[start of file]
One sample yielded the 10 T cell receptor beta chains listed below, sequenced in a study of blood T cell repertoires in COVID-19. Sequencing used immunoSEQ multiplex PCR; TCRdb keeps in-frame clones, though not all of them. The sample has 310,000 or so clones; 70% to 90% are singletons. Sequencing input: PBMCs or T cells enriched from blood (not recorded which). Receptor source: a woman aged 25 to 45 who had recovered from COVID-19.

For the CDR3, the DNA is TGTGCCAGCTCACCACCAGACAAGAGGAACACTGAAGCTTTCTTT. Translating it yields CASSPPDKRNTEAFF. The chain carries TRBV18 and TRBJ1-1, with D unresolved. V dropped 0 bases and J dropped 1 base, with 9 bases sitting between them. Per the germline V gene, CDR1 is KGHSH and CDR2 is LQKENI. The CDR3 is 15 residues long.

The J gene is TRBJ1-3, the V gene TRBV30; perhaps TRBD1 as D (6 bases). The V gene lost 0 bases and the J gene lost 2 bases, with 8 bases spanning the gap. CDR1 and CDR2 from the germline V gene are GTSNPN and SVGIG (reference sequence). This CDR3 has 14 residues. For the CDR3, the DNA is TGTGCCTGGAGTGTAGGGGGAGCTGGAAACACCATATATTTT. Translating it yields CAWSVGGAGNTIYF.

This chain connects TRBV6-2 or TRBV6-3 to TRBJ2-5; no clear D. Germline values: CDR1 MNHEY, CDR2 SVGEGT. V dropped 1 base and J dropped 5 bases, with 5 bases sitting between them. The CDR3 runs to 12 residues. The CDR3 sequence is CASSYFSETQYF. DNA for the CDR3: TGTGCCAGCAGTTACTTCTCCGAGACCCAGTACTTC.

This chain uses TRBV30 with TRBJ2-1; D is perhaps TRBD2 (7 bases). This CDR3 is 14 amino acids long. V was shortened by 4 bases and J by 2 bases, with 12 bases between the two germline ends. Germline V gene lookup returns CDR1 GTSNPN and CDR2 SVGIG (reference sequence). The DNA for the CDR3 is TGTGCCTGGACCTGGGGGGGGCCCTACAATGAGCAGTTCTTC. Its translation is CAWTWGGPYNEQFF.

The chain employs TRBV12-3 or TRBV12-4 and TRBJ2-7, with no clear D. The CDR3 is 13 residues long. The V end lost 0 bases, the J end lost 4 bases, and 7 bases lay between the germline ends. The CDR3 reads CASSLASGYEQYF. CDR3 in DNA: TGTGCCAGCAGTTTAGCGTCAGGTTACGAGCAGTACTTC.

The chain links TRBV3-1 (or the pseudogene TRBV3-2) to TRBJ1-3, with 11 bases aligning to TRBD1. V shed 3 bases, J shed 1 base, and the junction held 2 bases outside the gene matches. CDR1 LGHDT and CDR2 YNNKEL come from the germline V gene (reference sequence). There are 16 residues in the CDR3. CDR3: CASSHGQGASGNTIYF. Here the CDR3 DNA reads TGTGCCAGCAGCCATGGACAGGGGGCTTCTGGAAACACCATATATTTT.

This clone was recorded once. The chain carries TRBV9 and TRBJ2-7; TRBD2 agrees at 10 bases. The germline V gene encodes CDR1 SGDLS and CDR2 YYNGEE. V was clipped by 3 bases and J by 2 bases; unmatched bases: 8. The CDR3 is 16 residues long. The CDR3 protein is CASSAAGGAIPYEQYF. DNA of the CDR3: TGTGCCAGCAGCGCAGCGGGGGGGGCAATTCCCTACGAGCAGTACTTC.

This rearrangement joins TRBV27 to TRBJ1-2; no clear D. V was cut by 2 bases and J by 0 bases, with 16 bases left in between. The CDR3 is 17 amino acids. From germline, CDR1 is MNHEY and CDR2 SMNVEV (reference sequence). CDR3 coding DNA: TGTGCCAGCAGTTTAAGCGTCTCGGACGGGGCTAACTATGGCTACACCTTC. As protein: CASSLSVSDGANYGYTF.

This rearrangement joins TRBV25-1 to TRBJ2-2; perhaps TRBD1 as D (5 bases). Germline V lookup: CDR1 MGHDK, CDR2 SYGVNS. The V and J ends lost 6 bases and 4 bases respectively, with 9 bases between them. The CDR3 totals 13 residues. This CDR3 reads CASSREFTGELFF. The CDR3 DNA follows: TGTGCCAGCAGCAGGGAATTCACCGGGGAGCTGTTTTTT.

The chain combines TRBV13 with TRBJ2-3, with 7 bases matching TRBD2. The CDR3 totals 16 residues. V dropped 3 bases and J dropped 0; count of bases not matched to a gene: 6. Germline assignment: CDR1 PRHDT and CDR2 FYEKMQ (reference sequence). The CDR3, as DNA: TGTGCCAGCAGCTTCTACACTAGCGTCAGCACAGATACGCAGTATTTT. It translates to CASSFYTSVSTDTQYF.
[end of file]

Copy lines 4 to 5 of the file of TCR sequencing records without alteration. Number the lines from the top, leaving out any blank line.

This chain connects TRBV6-2 or TRBV6-3 to TRBJ2-5; no clear D. Germline values: CDR1 MNHEY, CDR2 SVGEGT. V dropped 1 base and J dropped 5 bases, with 5 bases sitting between them. The CDR3 runs to 12 residues. The CDR3 sequence is CASSYFSETQYF. DNA for the CDR3: TGTGCCAGCAGTTACTTCTCCGAGACCCAGTACTTC.

This chain uses TRBV30 with TRBJ2-1; D is perhaps TRBD2 (7 bases). This CDR3 is 14 amino acids long. V was shortened by 4 bases and J by 2 bases, with 12 bases between the two germline ends. Germline V gene lookup returns CDR1 GTSNPN and CDR2 SVGIG (reference sequence). The DNA for the CDR3 is TGTGCCTGGACCTGGGGGGGGCCCTACAATGAGCAGTTCTTC. Its translation is CAWTWGGPYNEQFF.